Becoming a father was exhilarating, exciting, scary — all those things everybody tells you you'll feel about bringing a life into the world. But at the end of the day, it was just beautiful.
Growing up without a father, though, I was particularly worried that, once I became a parent, I wouldn't know how to provide structure. Granted, all parents are winging it, because every child and every family is a unique experience, but I did have concerns that I was winging it more than anyone else. So, I tried to prep myself as much as I could before my kids arrived.
But what I realized is that, even if you have both parents in the house when you are growing up, once you become one yourself, it's still completely different because it's your child.
If you're active and you're present, then you're aware of what is going on in your child's life and you can nurture that bond that fathers have with their kids.
The main thing that makes for a good parent, in my opinion, is to be active and to be present in your child's life. If you're active and you're present, then you're aware of what is going on in your child's life and you can nurture that bond that fathers have with their kids.
I was very affectionate with my kids — all three of them. It's particularly important when they're infants because the bonds starts there. The fatherly bond is a really unique thing; we've accepted the notion of a maternal bond, but there's one between fathers and their children, too. It's hard to put it into words, but there is definitely a feeling of protection, feeling that you need to be able catch your child before they fall, to defend them against the world.
I think that it's really cool that it's a thing now for men to have skin-to-skin contact with their infants the way that mothers do, and that men are doing it, because you can create a forever-bond that way. Especially when you look at the history of father-son relationships, where there is this historical male bravado of not showing affection to one another, it's so important not to get caught up in that. I kiss my son on the forehead, you know, that sort of thing that I wouldn't think twice about doing with my daughter.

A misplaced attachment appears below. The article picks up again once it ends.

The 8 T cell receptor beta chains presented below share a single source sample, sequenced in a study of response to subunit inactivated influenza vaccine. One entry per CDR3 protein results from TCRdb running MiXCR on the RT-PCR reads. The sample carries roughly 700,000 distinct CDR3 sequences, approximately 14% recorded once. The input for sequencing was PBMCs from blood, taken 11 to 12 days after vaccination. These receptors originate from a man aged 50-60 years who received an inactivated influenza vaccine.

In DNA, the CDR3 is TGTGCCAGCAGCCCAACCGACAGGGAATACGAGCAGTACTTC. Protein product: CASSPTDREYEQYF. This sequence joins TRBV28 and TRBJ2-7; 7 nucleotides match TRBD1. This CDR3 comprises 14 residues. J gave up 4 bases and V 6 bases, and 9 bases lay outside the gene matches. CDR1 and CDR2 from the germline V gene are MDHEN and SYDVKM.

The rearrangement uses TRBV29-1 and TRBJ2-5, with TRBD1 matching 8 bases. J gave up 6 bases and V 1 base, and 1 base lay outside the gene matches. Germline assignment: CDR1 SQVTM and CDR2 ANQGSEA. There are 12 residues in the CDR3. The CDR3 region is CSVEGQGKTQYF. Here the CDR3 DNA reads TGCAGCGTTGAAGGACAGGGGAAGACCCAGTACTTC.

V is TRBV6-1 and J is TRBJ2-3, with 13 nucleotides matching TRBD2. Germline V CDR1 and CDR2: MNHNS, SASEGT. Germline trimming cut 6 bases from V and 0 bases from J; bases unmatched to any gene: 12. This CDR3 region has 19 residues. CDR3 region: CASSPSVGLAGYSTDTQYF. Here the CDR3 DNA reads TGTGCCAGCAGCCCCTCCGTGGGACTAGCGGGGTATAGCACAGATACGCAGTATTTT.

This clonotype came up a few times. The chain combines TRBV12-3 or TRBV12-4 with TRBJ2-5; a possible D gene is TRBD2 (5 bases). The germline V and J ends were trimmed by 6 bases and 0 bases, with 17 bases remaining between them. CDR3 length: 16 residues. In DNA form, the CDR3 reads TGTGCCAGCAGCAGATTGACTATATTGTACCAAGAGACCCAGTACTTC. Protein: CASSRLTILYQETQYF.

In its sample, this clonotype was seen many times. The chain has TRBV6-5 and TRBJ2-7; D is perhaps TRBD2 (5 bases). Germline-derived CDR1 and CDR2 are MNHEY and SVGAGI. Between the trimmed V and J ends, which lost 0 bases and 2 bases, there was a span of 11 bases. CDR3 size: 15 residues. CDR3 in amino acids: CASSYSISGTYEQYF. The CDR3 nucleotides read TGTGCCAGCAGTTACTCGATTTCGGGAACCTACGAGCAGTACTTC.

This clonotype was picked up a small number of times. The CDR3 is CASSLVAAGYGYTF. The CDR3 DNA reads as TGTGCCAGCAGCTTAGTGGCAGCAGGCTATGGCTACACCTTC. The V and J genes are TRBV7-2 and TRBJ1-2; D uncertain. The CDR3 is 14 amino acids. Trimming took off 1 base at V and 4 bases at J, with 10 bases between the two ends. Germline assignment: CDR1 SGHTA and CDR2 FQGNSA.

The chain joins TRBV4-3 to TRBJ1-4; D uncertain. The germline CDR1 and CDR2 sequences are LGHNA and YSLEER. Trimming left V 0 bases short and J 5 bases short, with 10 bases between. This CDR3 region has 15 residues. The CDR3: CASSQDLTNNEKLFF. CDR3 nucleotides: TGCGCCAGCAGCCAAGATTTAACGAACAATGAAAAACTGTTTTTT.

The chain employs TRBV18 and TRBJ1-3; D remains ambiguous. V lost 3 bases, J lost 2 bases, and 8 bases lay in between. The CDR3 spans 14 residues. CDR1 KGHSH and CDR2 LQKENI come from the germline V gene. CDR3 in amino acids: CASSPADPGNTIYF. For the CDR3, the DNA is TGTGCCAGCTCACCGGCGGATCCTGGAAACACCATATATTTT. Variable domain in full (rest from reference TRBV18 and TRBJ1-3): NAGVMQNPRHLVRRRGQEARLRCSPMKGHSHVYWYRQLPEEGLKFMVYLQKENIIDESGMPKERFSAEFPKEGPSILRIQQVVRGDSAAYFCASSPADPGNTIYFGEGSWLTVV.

I'm a big proponent of parents talking things through with their kids so that the children understand what's expected of them.
In my home, we joke that my wife was the disciplinarian but, really, we split the disciplinarian duties. And we tried, even when we had to engage with discipline, to talk through things with our children so they learned where the mistake was, not just that they were punished for it. To me, if you make a mistake once, there's a lesson there; if you make a mistake twice, then it's really a mistake. I'm a big proponent of parents talking things through with their kids so that the children understand what's expected of them and their actions after are not just a robotic response to punishment.
And we try to connect with them as friends too. Part of the relationship is always going to be parent-child, but in terms of helping them navigate the nuances of their relationships or certain things with school, there are no hard and fast rules to teach them. So with my wife and I, when they mess up or they're stumbling in the wrong way, we start with having a conversation, to help guide them with our wisdom rather than punish them or yell at them from a place of knowing better than they do.
I like to say that parenthood happens like life, in 10-year, five-year phases. Parenthood is the same way because one day your kid's three, and then they're 21 and they can legally drink. You're the same parent, but your relationship and your child will necessarily change, and the best thing you can have done is to have built a bond from day one that can survive those changes.
As told to THINK editor Megan Carpentier, edited and condensed for clarity.
Omar Epps is an actor, entrepreneur, the president of BrooklynWorks Films and the author of "From Fatherless to Fatherhood."